[('Details', 484), ('Exprience', 446), ('months', 376), ('company', 330), ('description', 310), ('1', 290), ('year', 232), ('January', 216), ('Less', 204), ('Data', 200), ('data', 192), ('Skill', 166), ('Maharashtra', 166), ('6', 164), ('Python', 156), ('Science', 154), ('I', 146), ('Education', 142), ('College', 140), ('The', 126), ('project', 126), ('like', 126), ('Project', 124), ('Learning', 116), ('India', 114), ('Machine', 112), ('University', 112), ('Web', 106), ('using', 104), ('monthsCompany', 102), ('B', 98), ('C', 98), ('SQL', 96), ('time', 92), ('learning', 90), ('Mumbai', 90), ('Pune', 90), ('Arts', 90), ('A', 84), ('application', 84), ('Engineering', 78), ('24', 76), ('various', 76), ('Software', 76), ('Responsibilities', 76), ('Nagpur', 76), ('development', 74), ('Management', 74), ('projects', 74), ('Technologies', 72)]
resume screening

Now I will convert these words into categorical values:

Training Machine Learning Model for Resume Screening

Now the next step in the process is to train a model for the task of Resume Screening. Here I will use the one vs the rest classifier; KNeighborsClassifier. For this task, I will first split the data into training and test sets:

Now let’s train the model and print the classification report:

Accuracy of KNeighbors Classifier on training set: 0.99
Accuracy of KNeighbors Classifier on test set: 0.99

 Classification report for classifier OneVsRestClassifier(estimator=KNeighborsClassifier(algorithm='auto', leaf_size=30, metric='minkowski',
           metric_params=None, n_jobs=None, n_neighbors=5, p=2,
           weights='uniform'),
          n_jobs=None):
              precision    recall  f1-score   support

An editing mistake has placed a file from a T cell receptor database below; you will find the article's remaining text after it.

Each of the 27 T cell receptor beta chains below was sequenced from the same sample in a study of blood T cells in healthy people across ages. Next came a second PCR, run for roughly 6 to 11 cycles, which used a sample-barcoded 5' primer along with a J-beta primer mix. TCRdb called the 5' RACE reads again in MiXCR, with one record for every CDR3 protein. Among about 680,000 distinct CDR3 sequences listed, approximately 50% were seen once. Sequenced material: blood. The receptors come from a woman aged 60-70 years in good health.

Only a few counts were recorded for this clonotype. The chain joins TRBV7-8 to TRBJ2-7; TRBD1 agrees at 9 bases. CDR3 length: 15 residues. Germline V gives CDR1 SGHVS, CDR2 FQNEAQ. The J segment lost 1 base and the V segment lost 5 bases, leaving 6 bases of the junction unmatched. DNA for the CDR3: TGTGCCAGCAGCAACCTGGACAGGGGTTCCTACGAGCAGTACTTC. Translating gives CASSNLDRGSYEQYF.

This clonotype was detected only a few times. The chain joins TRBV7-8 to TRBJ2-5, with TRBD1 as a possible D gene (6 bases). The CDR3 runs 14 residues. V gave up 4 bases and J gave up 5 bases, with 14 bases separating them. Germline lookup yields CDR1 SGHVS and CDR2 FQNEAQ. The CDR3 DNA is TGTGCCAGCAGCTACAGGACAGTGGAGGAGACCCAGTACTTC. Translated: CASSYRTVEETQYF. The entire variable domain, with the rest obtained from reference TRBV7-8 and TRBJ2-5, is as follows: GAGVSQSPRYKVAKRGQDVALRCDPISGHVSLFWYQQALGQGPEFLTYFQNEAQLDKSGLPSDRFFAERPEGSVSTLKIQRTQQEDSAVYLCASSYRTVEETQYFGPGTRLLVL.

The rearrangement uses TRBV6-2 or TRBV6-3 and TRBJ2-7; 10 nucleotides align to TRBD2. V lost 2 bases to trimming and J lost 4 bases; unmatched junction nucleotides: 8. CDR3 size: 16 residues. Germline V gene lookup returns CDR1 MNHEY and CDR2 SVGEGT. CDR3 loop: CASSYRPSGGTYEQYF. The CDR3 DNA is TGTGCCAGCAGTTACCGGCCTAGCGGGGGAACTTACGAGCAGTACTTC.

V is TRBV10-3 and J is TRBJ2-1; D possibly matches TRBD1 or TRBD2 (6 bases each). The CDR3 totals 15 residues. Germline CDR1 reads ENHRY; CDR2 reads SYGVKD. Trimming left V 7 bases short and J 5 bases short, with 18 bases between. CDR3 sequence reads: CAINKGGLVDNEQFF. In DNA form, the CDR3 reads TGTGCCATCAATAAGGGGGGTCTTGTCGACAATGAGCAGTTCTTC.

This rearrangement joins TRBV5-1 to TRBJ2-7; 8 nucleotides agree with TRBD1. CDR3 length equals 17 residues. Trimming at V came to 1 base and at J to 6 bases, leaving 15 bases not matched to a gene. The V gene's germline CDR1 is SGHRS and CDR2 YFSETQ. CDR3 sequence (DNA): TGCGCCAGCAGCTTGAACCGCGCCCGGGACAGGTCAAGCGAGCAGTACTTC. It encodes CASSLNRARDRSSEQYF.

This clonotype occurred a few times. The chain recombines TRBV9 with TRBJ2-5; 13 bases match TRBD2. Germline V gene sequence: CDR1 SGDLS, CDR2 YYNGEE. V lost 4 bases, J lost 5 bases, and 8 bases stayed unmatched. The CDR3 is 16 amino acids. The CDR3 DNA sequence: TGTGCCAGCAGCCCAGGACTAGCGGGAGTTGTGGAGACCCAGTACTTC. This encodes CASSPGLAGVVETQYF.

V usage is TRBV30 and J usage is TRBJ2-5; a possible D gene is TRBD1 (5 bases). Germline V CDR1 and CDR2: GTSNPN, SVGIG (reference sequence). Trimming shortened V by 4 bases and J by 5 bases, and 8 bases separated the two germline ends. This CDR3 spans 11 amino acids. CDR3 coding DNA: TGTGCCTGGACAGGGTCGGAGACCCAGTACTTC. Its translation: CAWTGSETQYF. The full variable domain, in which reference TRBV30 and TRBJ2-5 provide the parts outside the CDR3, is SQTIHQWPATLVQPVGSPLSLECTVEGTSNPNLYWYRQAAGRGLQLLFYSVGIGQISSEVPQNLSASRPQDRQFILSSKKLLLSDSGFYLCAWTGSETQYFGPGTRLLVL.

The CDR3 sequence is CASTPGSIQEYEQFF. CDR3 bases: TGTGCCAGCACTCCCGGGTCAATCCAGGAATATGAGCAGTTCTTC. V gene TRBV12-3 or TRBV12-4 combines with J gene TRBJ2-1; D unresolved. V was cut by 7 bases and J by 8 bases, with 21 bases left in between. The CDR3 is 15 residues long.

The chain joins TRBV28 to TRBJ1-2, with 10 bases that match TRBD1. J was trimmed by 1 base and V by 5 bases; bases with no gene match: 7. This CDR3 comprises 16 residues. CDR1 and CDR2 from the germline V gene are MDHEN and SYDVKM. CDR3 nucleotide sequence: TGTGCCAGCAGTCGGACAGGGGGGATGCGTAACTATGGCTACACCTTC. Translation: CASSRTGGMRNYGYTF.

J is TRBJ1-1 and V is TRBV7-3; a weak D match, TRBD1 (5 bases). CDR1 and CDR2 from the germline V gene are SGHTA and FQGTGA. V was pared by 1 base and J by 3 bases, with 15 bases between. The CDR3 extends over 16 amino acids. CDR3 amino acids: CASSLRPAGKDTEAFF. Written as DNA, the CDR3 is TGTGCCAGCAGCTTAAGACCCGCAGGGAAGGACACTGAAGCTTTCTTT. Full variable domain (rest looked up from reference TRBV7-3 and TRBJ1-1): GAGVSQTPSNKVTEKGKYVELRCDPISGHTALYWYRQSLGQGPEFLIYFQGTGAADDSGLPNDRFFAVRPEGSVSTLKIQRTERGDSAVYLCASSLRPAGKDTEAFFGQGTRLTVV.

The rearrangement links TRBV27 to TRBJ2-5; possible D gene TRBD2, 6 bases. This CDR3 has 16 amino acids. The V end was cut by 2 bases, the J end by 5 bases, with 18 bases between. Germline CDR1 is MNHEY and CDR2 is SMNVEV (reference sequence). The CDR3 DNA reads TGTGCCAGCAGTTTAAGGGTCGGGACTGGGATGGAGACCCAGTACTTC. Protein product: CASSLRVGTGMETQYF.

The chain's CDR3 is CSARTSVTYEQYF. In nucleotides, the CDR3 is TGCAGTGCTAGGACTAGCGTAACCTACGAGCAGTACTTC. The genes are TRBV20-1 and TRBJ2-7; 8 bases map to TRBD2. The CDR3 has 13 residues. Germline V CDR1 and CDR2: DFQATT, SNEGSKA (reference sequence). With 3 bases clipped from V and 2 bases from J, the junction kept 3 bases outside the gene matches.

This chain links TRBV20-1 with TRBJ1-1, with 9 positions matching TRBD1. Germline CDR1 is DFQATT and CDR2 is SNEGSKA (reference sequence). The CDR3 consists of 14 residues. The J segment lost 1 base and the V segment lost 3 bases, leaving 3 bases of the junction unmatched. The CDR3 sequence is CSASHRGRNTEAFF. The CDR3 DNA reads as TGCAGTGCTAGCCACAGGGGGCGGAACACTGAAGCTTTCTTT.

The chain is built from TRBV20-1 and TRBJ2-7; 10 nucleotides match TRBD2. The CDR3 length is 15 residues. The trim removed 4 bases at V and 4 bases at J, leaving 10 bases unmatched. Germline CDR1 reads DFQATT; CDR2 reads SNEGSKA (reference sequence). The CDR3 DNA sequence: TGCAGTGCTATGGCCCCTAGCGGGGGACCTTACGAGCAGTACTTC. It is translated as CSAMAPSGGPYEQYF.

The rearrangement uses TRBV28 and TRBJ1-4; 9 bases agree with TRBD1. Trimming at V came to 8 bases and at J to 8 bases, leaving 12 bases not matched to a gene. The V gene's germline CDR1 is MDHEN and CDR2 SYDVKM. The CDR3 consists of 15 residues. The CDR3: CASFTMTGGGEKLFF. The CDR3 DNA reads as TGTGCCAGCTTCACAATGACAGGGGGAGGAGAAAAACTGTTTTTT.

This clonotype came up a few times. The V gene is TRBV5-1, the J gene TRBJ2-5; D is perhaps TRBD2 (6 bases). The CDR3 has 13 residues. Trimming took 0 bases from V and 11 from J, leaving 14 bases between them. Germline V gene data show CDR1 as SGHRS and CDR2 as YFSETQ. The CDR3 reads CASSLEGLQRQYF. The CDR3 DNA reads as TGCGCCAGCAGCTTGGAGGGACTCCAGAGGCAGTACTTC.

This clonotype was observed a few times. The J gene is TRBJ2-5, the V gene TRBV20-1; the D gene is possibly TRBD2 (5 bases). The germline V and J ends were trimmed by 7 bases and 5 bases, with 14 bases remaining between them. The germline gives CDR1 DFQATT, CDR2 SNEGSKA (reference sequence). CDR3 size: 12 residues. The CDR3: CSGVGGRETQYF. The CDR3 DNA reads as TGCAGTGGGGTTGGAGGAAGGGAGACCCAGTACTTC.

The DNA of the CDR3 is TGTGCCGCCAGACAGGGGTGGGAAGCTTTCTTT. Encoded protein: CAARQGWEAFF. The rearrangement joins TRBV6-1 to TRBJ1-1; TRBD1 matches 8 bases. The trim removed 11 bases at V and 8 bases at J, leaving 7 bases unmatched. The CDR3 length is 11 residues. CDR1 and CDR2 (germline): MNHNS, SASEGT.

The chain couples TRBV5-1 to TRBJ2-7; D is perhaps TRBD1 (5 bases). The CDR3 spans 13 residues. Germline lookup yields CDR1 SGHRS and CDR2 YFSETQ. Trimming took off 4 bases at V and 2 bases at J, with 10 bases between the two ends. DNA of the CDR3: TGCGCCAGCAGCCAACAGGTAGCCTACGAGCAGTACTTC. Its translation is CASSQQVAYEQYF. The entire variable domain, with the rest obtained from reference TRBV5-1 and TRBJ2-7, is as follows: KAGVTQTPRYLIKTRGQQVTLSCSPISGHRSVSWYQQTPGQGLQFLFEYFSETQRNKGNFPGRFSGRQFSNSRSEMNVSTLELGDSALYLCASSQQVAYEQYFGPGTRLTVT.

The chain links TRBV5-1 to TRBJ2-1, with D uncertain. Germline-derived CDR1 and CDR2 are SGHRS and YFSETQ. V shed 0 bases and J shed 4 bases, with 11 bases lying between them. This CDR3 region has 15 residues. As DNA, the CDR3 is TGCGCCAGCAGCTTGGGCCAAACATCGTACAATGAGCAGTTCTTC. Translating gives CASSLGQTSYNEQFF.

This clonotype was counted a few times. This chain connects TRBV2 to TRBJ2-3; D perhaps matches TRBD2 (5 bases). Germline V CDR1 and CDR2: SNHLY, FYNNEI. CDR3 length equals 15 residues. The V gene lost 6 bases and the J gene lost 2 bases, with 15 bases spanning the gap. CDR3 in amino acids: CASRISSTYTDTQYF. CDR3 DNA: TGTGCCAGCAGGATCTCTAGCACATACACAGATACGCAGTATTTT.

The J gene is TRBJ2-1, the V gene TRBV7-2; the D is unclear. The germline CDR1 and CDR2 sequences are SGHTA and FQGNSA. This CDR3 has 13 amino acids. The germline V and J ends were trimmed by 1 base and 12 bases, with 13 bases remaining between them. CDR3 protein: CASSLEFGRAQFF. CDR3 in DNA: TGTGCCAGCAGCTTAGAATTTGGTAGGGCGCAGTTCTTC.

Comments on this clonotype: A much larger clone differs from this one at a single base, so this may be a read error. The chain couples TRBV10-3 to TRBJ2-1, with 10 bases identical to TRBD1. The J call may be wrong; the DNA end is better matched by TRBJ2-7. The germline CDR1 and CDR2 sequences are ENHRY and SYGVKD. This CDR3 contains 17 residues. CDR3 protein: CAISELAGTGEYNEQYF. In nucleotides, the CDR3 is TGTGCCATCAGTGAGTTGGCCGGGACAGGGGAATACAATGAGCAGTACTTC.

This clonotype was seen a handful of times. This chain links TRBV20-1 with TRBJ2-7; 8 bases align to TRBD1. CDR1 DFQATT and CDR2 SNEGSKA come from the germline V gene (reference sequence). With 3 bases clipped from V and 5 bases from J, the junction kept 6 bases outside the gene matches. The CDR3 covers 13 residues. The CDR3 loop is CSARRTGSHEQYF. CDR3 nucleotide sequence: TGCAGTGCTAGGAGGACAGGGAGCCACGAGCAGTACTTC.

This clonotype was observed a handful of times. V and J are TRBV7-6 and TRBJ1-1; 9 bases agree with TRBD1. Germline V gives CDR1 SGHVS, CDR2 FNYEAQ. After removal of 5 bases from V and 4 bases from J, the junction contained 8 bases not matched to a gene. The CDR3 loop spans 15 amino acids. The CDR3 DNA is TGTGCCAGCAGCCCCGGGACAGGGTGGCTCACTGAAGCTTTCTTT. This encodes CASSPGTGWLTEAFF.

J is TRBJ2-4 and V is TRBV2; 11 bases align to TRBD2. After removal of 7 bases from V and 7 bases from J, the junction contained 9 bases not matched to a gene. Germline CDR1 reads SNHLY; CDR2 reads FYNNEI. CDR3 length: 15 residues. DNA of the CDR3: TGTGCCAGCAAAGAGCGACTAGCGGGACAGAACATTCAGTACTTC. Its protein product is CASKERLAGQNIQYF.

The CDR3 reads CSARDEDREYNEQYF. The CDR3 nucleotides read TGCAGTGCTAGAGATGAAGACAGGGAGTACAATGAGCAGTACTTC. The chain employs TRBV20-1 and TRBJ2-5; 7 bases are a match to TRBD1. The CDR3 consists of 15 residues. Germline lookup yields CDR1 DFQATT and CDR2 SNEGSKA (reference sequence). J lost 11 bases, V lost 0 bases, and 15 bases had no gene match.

0       1.00      1.00      1.00         3
           1       1.00      1.00      1.00         3
           2       1.00      0.80      0.89         5
           3       1.00      1.00      1.00         9
           4       1.00      1.00      1.00         6
           5       0.83      1.00      0.91         5
           6       1.00      1.00      1.00         9
           7       1.00      1.00      1.00         7
           8       1.00      0.91      0.95        11
           9       1.00      1.00      1.00         9
          10       1.00      1.00      1.00         8
          11       0.90      1.00      0.95         9
          12       1.00      1.00      1.00         5
          13       1.00      1.00      1.00         9
          14       1.00      1.00      1.00         7
          15       1.00      1.00      1.00        19
          16       1.00      1.00      1.00         3
          17       1.00      1.00      1.00         4
          18       1.00      1.00      1.00         5
          19       1.00      1.00      1.00         6
          20       1.00      1.00      1.00        11
          21       1.00      1.00      1.00         4
          22       1.00      1.00      1.00        13
          23       1.00      1.00      1.00        15
          24       1.00      1.00      1.00         8

   micro avg       0.99      0.99      0.99       193
   macro avg       0.99      0.99      0.99       193
weighted avg       0.99      0.99      0.99       193

So this is how we can train a Machine Learning model for the task of Resume Screening. I hope you liked this article on Resume Screening with Python programming language. Feel free to ask your valuable questions in the comments section below.

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Aman Kharwal

I am a programmer from India, and I am here to guide you with Data Science, Machine Learning, Python, and C++ for free. I hope you will learn a lot in your journey towards Coding, Machine Learning and Artificial Intelligence with me.

4 Comments

  1. What a Great Article Aman. Keep the good work. as a new professional to the ML world, I have some questions here. 1. basically this means our model predicts a resume to which ‘Category’ it falls(Mr A’s resume is HR resume). right? 2. What can we do if we want a model that predicts the right applicant(of all the applicants) for a given job-description? f as an HR professional, I would be delighted to see your demo.

  2. Srikanth Gorantla
    Srikanth Gorantla

    Very Nice Article Aman and thanks helping the community . If I want to demo it by uploading a resume and see which of the categories that resume belongs to, How Can I do that?